AAOM engaged Public Sector Consultants to administer survey
Data includes interview and small-group discussion responses from individuals with autism, advocates and subject matter experts representing K-12 organizations
The Autism Alliance of Michigan (AAoM) partnered with Public Sector Consultants (PSC) – a research and public policy firm based in Lansing – to better understand the current climate of special education policy change and implementation in Michigan to advance its goal of catapulting the state into the top 10 for special education. PSC participated in interviews and group discussions with individuals with autism, parents of individuals with autism, and subject matter experts representing K-12 schools, labor and business, philanthropy and advocacy organizations. Survey respondents cited weak federal regulations, limited accountability and inadequate funding and resources for the K-12 education system as the most pressing barriers to student success.
“Our stakeholders are very clear about what they feel will help the state move toward adequate special education programming and funding,” said Colleen Allen, President & CEO, Autism Alliance of Michigan. “We hope that the Michigan Department of Education and state legislature will consider these findings and be open to increased partnership so that we can work together to improve outcomes for the state’s autism community.”
Weak Federal Oversight
The Individuals with Disabilities Education Act (IDEA) codified the inherent right of children with disabilities to a public education designed and funded to meet their unique needs and prepare them for further education, employment and independent living at a federal level; however, special education stakeholders feel that implementation of the law within the state’s education system is ineffective due to a lack of consequences for schools that do not follow IDEA. Additionally, not every individual who writes special education policy understands how the system operates at district and school levels.
Limited Accountability for MDE
Our stakeholders underscored the need for the Michigan Department of Education (MDE) to provide more robust oversight and hold districts accountable for providing educational opportunities in accordance with IDEA. Survey respondents also asserted that MDE does not do a sufficient job on following up on student outcomes upon receiving complaints.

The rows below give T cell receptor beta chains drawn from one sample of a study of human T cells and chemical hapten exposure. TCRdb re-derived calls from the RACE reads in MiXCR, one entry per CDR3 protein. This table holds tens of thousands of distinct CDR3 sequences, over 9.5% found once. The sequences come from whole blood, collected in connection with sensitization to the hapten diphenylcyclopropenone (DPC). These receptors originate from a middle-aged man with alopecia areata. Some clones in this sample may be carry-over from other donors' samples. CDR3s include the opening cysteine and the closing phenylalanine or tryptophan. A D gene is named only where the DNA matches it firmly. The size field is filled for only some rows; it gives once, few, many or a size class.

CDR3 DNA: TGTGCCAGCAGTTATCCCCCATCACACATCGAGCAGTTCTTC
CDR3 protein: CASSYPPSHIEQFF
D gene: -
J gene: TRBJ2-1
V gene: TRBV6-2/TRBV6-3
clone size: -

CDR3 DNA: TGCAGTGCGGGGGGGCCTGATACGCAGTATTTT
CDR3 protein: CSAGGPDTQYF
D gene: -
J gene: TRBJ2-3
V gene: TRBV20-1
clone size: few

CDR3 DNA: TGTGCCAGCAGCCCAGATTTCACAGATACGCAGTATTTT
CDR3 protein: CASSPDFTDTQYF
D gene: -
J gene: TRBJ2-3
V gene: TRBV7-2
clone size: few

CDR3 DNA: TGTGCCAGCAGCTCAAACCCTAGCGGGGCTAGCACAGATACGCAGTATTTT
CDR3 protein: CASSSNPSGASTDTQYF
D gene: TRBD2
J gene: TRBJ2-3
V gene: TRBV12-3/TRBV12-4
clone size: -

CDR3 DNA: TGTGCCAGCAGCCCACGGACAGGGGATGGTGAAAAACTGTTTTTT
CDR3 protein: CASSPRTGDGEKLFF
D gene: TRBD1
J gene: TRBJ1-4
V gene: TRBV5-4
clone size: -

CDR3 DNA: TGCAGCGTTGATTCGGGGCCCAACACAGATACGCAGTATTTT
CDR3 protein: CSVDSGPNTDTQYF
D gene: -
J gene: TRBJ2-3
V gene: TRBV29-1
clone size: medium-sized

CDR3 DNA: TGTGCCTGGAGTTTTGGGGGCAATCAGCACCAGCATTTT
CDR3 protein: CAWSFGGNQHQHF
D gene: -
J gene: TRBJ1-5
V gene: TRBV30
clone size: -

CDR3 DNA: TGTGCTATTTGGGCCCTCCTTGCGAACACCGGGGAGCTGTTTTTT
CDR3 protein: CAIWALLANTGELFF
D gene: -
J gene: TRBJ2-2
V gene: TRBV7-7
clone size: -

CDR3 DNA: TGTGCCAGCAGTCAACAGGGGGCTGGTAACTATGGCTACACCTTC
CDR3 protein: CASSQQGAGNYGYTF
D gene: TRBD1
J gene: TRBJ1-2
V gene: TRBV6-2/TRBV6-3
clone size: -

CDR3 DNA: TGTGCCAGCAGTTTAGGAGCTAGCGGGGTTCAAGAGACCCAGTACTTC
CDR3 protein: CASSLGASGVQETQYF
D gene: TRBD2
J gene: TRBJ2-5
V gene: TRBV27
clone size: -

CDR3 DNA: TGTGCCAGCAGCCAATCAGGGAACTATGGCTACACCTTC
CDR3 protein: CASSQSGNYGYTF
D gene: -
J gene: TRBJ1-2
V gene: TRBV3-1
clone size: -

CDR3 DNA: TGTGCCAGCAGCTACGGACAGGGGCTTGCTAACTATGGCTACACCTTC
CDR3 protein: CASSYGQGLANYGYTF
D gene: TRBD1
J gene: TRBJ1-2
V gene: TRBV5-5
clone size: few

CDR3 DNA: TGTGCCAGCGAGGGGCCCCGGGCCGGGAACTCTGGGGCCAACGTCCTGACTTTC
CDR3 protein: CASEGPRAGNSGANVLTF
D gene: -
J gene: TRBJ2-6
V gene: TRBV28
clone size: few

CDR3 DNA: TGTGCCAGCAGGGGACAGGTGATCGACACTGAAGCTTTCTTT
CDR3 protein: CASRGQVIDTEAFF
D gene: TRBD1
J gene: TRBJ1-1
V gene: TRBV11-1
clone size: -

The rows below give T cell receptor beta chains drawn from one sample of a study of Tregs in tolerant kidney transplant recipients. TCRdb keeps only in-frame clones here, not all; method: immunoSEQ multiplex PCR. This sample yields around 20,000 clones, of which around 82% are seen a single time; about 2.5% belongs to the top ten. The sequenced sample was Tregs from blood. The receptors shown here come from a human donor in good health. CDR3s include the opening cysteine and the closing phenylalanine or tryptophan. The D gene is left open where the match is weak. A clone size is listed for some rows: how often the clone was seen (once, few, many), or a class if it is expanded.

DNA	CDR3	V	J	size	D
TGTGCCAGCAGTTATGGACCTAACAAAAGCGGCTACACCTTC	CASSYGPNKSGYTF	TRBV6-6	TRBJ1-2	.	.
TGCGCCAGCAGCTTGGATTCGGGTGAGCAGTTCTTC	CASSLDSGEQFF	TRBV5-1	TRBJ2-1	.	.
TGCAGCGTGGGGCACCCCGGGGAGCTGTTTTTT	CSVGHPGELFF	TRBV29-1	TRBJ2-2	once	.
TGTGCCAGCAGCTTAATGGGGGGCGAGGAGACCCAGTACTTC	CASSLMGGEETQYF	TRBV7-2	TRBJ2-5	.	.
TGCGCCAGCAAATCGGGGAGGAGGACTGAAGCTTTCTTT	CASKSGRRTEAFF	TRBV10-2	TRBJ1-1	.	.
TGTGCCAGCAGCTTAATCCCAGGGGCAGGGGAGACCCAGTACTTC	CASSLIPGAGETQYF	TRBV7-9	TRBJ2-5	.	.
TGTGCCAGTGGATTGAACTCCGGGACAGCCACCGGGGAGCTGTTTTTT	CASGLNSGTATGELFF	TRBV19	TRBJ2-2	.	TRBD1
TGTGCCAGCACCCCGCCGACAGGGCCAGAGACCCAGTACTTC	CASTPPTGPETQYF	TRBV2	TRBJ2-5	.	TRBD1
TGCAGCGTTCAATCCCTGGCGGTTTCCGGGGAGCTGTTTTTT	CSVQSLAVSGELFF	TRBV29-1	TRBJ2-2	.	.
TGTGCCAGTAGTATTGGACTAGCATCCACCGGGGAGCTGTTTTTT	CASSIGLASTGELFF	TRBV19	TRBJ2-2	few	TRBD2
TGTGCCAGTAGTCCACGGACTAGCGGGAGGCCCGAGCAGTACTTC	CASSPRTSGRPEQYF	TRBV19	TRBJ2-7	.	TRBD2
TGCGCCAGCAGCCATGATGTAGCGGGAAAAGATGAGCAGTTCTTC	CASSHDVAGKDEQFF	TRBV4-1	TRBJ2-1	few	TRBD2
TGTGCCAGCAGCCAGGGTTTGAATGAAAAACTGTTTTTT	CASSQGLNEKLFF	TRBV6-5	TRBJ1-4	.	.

Inadequate Funding and Resources
The people we talked to noted that K-12 education in Michigan is, and has historically been underfunded, exacerbating the issue of inadequate special education implementation. In 2017, former Lieutenant Governor Brian Calley formed a Special Education Reform Task Force that compared to other states, Michigan was underfunding special education by more than $12,000 per full-time employee.
Our stakeholder analysis yielded several viable recommendations that could greatly improve special education policy throughout the state. Among other recommendations, interviewees suggested:
- MDE should create specific policy guidance and support for schools in the resolution of state complaints corrective actions;
- Evidence-based training for special education teachers; and
- Individualized approach to education plans with increased expectations regarding outcomes for students with disabilities.
AAoM is now calling for increased collaboration from other entities that have a hand in reforming education so that Michigan may become a top-10 state for special education.